Toronto: Cranberry extract has the potential to interrupt communication between harmful bacteria thus stopping spread of infections and paving way to developing alternative approaches in controlling infections, a research has found.
“Cranberry PACs interrupt the ability for bacteria to communicate with each other, spread and become virulent — a process known as quorum sensing,” INRS-Institut Armand-Frappier’s Professor-investigator Eric Deziel said.
Cranberries are a potent source of antioxidants and have unique anti-adhesive properties which help protect the body from harmful bacteria.
This unique anti-adhesive activity is primarily due to a natural compound in the fruit called proanthocyanidins (PACs).
PACs can aid in controlling the virulence or spread of potentially dangerous bacterial infections around the world, the researchers said.
“The cranberry extract successfully interferes with the chain of events associated with the spread and severity of chronic bacterial infections,” said Deziel from the research centre in Quebec, Canada.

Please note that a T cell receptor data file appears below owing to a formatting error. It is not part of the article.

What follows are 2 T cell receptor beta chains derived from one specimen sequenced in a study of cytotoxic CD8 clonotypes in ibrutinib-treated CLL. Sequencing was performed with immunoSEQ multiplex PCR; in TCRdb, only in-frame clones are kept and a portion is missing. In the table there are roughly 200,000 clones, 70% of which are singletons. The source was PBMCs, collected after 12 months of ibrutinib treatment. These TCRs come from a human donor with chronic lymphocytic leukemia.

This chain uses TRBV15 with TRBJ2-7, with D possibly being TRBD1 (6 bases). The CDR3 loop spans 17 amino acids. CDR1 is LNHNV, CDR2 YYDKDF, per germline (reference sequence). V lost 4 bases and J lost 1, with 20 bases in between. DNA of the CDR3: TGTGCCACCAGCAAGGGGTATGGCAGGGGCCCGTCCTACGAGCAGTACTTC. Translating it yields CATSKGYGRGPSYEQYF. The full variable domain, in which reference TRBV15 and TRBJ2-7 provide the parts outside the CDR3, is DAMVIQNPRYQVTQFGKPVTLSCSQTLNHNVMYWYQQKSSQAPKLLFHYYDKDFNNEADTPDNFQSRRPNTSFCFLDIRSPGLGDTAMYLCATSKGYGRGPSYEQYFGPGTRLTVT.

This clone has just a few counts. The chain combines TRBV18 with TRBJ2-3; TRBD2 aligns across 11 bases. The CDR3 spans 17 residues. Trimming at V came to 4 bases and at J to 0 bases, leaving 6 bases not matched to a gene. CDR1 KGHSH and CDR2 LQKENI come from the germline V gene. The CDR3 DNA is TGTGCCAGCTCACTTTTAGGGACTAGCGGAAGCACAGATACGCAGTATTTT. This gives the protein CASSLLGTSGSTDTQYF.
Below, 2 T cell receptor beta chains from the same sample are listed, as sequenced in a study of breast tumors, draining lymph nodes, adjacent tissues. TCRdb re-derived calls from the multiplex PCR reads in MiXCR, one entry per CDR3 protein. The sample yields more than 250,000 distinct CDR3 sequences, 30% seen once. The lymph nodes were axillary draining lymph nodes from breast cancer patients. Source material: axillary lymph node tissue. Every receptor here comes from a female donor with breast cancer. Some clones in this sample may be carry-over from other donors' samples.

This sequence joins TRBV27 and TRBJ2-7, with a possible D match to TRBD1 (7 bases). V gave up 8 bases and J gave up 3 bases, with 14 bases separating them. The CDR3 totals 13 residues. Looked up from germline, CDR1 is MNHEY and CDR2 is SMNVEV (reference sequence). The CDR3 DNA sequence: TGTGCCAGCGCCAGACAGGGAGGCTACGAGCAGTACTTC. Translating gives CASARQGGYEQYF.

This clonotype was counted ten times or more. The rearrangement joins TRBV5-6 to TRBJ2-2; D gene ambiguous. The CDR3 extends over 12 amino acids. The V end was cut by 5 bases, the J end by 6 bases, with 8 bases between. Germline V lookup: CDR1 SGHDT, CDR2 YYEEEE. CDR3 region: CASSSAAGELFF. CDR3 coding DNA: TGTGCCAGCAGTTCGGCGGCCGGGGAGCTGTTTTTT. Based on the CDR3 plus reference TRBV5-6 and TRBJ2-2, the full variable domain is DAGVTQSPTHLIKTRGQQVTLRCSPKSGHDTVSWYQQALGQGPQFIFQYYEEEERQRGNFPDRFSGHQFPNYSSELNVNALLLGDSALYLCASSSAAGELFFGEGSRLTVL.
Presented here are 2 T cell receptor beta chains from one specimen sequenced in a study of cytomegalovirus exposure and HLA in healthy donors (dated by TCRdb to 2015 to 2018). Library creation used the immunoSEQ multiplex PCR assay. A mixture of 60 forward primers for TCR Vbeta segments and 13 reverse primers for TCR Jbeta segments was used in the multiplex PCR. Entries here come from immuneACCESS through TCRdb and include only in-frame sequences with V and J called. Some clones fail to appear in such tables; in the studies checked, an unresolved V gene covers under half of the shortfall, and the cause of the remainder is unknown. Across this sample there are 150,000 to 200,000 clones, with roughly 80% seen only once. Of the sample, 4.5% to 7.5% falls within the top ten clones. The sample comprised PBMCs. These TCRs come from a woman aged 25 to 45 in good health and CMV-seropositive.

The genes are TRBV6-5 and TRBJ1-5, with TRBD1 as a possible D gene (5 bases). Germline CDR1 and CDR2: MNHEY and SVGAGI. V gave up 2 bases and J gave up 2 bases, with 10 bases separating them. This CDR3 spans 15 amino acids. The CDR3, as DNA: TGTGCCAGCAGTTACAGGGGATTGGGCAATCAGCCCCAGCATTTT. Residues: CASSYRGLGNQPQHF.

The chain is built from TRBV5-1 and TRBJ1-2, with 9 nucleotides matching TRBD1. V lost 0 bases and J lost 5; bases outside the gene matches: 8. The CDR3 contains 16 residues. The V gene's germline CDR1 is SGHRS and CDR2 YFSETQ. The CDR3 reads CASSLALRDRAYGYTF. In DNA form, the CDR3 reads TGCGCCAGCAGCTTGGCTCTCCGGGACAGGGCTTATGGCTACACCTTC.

In the study, by feeding cranberry extract to fruit flies — a commonly used model for studying human infections — the reseachers discovered that the fruit provided flies protection from bacterial infection.
The cranberry-fed flies lived longer than their cranberry-free counterparts.
In essence, the cranberry extract reduced the severity of the bacterial infection.
“This means that cranberries could be part of the arsenal used to manage infections and potentially minimise the dependence on antibiotics for the global public,” said Professor Nathalie Tufenkji of McGill University in Canada.
The results which elaborated on what this might mean for humans, as opposed to flies, were published in Scientific Reports.